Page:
In Figure 3 we're looking at the 65 companies in the Internet and data communications sector. Over the long term, their claims and accrual rates each averaged 1.7% of sales, though they have remained significantly below that level for the past two years. In the fourth quarter of 2019, those percentages sank to 1.4% and 1.2%, with the latter being a new all-time low.


Figure 3
Internet & Data Communications Equipment Manufacturers
Average Warranty Claims & Accrual Rates
(as a % of product sales, 2003-2019)

Figure 3


A big reason for the record low was the accrual rate reduction reported by Cisco. At the end of December 2018 its accrual rate was 1.6%. By the end of 2019 it was 1.4%. The other company making a notable reduction was Netgear, which cut its accrual rate from 1.2% to 0.7%. It also cut its claims rate from 1.3% to 1.1%.

In terms of increases, there were several worth noting. Juniper Networks saw its claims rate rise from 1.0% to 1.2%, and its accrual rate rose from 1.0% to 1.4%. Extreme Networks saw its claims rate rise from 2.1% to 2.8%, while its accrual rate rose from 2.2% to 2.9%. Itron Inc. kept its accrual rate unchanged at 0.2% even though its claims rate rose from 0.6% to 1.3%.

Phone Equipment Expense Rates

In the telephone equipment category, Adtran made the most dramatic moves. As its claims rate fell from 1.9% to 1.1%, its accrual rate fell from 1.6% to 1.0%. Ciena Corp. cut its claims rate from 0.8% to 0.7%, but its accrual rate remained at 0.8%. Valmont saw its claims rate notch down from 0.7% to 0.6%, as its accrual rate inched up from 0.5% to 0.6%. And Plantronics Inc. saw both its warranty expense rates rise by 0.1%.


Figure 4
Landline/Mobile Phone Equipment Manufacturers
Average Warranty Claims & Accrual Rates
(as a % of product sales, 2003-2019)

Figure 4


Over the long term, the telephone equipment companies have averaged a 1.2% claims and accrual rate. But the standard deviations are high (at 0.5%), suggesting a high level of volatility in the data, which a glance at Figure 4 more than verifies. Expense rates literally plummeted in 2013, and have never since come near the 0.3% mark they set in the fourth quarter of that year.

In Figure 5, we're looking at the record of the 48 companies in the broadcast/cable TV group. Here, the cost-cutting leader was CalAmp, which took its claims rate down from 2.3% to 0.4%, while cutting its accrual rate from 0.4% to 0.3%. Infinera's claims rate inched up from 2.4% to 2.5%, but it cut its accrual rate anyway, from 3.8% to 2.4%. And CommScope, after acquiring Arris, saw its claims rate more than double while its accrual rate went up by two-thirds.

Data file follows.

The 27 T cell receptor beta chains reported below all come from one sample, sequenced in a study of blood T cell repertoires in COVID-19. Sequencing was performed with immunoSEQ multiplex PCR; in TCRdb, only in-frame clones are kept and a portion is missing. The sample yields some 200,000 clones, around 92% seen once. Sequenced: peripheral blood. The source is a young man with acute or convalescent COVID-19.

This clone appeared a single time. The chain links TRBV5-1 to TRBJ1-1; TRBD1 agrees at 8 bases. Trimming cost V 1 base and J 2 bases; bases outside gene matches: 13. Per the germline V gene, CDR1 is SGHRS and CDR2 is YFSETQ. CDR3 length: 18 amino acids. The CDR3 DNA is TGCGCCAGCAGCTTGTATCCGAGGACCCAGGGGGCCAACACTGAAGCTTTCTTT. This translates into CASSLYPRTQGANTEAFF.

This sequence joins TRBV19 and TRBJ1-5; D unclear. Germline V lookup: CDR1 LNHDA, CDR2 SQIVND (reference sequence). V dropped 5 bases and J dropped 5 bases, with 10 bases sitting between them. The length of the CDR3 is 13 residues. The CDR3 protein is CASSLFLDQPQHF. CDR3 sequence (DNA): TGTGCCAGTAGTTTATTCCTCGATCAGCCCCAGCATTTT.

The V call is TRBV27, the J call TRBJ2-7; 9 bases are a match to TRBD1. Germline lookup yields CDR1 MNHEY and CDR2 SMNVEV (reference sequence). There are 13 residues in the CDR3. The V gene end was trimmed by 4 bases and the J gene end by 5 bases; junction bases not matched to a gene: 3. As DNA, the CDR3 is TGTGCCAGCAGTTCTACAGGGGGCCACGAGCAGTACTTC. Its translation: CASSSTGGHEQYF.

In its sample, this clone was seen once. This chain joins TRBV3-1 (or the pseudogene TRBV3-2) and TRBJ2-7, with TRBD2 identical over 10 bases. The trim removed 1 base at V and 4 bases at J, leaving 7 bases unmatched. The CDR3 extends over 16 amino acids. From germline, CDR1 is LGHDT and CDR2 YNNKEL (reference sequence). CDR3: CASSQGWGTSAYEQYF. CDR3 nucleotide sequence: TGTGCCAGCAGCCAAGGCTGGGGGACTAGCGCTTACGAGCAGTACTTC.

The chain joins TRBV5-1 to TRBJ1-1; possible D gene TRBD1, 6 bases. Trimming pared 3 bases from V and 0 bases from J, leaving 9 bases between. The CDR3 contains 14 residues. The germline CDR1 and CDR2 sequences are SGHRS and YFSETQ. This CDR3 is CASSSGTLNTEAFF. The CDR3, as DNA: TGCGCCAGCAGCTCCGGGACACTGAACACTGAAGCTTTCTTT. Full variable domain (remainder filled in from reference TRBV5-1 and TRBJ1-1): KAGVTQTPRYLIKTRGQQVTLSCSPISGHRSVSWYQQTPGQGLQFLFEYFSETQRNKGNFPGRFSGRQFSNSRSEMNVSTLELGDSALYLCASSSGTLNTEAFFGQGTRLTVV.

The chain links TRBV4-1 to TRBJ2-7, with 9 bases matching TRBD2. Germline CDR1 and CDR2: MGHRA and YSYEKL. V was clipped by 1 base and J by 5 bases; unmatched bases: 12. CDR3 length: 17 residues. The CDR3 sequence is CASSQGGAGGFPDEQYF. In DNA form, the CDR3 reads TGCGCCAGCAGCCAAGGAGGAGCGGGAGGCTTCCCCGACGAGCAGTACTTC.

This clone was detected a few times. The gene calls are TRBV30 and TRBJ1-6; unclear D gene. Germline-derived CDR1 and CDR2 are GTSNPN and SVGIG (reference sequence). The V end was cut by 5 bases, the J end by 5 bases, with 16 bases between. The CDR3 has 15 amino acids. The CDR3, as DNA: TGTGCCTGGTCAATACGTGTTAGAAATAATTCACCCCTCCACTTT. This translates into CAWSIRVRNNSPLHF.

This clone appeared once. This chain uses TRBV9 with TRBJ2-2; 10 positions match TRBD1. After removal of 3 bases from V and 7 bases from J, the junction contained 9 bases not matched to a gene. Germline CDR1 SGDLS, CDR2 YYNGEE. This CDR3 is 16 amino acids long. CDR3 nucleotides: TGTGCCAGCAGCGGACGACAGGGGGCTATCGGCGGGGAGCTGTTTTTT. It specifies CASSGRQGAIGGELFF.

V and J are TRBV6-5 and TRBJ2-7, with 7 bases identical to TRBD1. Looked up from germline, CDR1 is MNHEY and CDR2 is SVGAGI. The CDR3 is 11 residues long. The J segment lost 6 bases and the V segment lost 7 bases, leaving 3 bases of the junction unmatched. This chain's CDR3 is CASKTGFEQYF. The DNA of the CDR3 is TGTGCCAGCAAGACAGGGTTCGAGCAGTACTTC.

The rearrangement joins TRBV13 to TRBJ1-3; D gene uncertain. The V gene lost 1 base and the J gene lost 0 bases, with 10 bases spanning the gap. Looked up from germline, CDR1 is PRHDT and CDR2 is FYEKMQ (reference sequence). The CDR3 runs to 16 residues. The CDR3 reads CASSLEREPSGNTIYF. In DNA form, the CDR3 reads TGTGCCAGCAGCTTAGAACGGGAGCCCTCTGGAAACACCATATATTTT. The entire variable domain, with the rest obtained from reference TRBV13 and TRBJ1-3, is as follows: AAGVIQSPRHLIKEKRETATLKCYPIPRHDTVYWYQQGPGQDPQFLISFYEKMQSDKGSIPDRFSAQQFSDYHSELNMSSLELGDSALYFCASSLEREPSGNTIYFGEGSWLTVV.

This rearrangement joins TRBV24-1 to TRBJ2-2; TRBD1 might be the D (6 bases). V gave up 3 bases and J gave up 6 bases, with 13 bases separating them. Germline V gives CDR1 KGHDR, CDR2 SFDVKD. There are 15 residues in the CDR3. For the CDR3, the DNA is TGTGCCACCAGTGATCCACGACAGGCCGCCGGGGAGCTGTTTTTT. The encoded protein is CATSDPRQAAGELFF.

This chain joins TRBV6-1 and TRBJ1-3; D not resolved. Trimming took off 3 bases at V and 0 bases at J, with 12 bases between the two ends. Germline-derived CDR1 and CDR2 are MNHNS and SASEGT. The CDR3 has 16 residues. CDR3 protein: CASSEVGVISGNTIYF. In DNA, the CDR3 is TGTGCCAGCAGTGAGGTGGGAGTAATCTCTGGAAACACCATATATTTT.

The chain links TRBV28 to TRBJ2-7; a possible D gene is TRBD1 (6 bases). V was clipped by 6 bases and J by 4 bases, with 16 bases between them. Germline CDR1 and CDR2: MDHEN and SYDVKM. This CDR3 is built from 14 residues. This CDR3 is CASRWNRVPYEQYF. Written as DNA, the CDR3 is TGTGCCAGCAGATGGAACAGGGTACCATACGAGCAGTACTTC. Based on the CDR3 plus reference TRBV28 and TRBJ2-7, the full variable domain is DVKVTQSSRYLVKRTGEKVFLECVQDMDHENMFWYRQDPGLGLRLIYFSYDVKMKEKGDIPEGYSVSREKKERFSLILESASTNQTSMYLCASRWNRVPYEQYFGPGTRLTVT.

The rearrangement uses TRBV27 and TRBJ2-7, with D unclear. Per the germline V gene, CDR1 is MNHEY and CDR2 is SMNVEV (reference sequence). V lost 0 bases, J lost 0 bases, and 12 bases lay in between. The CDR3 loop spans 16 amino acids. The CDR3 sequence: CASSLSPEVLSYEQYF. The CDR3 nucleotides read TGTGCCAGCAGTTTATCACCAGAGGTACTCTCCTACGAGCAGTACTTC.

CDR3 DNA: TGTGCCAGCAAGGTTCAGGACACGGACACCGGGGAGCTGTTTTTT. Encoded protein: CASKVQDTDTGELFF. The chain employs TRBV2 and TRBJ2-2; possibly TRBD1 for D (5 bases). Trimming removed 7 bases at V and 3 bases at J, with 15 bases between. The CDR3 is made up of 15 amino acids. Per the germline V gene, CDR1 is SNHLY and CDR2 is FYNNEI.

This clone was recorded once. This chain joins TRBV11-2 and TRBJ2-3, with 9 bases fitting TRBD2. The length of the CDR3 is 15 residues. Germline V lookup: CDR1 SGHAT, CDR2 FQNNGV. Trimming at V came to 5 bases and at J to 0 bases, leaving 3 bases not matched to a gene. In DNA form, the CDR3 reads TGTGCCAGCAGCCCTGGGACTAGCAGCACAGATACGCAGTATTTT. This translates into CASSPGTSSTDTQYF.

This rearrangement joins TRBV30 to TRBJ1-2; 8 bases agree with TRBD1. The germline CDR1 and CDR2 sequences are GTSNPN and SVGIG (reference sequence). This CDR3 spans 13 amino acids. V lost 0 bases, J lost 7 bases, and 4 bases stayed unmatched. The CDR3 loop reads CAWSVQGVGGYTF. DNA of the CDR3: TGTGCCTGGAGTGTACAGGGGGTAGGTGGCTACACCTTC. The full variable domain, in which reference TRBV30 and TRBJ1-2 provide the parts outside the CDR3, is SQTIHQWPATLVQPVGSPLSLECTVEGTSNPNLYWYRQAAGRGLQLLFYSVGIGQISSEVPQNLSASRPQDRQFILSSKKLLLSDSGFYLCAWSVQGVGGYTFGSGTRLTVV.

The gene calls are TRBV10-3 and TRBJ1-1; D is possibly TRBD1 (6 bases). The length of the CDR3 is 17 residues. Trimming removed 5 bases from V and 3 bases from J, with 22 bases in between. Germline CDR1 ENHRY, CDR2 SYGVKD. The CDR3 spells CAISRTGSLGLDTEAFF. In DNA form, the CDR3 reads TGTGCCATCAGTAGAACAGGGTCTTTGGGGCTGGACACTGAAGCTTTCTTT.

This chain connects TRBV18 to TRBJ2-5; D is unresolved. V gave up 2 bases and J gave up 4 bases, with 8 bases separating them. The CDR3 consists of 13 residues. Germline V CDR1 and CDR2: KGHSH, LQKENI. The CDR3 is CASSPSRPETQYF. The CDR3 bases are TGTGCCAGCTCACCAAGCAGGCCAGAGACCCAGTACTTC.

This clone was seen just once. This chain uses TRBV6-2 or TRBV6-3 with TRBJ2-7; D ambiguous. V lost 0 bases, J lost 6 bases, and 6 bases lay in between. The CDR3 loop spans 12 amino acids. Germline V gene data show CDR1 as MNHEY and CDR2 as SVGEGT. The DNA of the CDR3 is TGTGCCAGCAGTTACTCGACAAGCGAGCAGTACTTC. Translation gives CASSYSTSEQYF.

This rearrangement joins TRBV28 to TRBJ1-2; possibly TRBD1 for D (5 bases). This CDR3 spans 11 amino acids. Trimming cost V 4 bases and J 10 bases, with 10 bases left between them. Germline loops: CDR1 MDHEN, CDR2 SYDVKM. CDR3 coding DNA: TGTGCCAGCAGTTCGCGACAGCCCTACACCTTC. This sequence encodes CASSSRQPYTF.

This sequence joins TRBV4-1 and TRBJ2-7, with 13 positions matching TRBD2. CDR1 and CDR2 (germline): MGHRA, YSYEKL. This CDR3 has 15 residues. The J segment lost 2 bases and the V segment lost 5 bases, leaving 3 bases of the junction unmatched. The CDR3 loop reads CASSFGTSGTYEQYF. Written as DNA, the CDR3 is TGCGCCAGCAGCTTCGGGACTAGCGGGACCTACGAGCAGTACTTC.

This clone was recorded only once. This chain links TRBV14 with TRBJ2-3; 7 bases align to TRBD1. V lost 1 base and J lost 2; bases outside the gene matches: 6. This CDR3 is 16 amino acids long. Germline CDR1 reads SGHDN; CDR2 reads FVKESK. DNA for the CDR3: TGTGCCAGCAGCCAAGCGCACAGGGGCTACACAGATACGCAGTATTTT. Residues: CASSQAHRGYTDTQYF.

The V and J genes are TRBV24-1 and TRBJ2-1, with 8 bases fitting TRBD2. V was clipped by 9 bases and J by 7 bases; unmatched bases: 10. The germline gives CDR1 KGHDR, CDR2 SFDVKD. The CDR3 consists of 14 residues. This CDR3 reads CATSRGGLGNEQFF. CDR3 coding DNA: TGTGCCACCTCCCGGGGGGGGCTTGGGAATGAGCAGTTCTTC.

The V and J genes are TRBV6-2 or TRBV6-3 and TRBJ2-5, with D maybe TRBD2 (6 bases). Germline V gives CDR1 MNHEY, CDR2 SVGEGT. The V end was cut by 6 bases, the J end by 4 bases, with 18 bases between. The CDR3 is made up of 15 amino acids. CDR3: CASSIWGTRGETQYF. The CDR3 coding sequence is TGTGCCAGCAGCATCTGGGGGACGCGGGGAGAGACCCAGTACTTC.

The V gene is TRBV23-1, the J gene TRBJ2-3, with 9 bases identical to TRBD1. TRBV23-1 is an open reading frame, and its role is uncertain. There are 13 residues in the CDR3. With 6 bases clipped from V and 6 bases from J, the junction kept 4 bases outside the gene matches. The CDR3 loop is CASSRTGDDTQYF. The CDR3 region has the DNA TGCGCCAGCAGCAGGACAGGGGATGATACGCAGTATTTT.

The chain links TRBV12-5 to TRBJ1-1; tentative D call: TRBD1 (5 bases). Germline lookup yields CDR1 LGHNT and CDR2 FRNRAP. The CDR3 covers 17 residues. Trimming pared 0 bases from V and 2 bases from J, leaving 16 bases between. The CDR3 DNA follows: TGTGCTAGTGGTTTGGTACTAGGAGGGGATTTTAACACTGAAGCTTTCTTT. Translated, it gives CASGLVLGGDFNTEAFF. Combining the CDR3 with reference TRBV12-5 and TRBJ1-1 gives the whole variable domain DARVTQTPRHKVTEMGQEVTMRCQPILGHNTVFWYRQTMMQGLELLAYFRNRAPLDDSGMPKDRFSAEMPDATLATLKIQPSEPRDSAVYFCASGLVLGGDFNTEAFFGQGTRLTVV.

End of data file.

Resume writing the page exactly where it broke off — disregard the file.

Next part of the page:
Figure 5
Broadcast/Cable TV Equipment Manufacturers
Average Warranty Claims & Accrual Rates
(as a % of product sales, 2003-2019)

Figure 5


Of the four groups, the warranty metrics of the broadcast equipment sector are by far the most stable and the least costly. Since 2003, the average claims and accrual rates have been under 0.6%, with a standard deviation under 0.2%. And that's right about where they ended 2019.

In Figure 6, we're looking at the 33 members of the satellite/microwave group. What immediately sticks out is the volatility of the group's data points from 2008 to mid-2011, and the seemingly annual seasonality of the data ever since.

The group's long-term average claims rate has been 1.3%, while its average accrual rate has been 1.4%. Both come with relatively high standard deviations, though not as high as the telephone group.


Figure 6
Satellite & Microwave Equipment Manufacturers
Average Warranty Claims & Accrual Rates
(as a % of product sales, 2003-2019)

Figure 6


Among the largest members of this group, it's hard to discern a trend. L3Harris saw falling claims and accrual rates, but that had everything to do with the merger, and the fact that L3 Technologies was spending less than Harris on warranty expenses. Comtech Telecommunications Corp. saw its claims rate fall from 0.9% to 0.7%, but its accrual rate remained the same. Orbcomm Inc. saw its claims rate rise from 1.7% to 2.0%, but its accrual rate also remained the same. And ViaSat Inc. saw its accrual rate rise from 0.4% to 0.7%, but its claims rate remained unchanged.

Warranty Reserve Balances

Finally, our last warranty metric is the year-ending balance in the warranty reserve funds of the 205 companies we're following in this industry. Reserves totaled $929 million at the end of 2019, up $49 million since the end of 2018 but once again the second-lowest level of the past 17 years.

Reserves actually fell by $47 million for the data communications equipment companies, driven by a $37 million decline at Cisco, a $7.2 million decline at Itron, and a $3.9 million decline at Netgear. The broadcast equipment companies cut their reserve balances by $14 million, despite the $45 million merger-driven increase reported by CommScope. And the telephone equipment companies actually raised their reserve levels by $14 million.


Figure 7
Telecom Equipment Warranties
Reserves Held by U.S.-based Companies
(in US$ millions, 2003-2019)

Figure 7


But it was the satellite/microwave companies that set the pace, increasing their warranty reserves from $95 million at the end of 2018 to $191 million at the end of 2019. This left enough space to actually insert a data label into the chart -- something that wasn't possible during the two previous years. But, as with the other metrics, the big reason for the increase was the merger that produced L3Harris.

Note that with this metric, as with both claims and accruals, the telephone category nearly disappears after 2011, while the datacomm category slowly rises then falls. Back in 2006, in fact, the telephone sector accounted for two-thirds of all the industry's claims and accruals. By 2019 their share was under 10%.

Meanwhile, way back in 2003, when the commercial Internet was still young, and dial-up America Online service was the bee's knees, data communications equipment generated about a third of the industry's claims and accruals. By 2016 that sector's share was close to 80% of the total.

By the way, before we go, we wanted to let you know that Eric Arnum of Warranty Week and Roshan Pinto of Tavant Technologies Inc. are hosting a half-hour webinar on Friday, May 15, on this very subject of telecom industry warranty metrics. Readers who wish to join in should click here to register, keeping in mind that there's a 1:30pm EDT (1730 GMT) start time.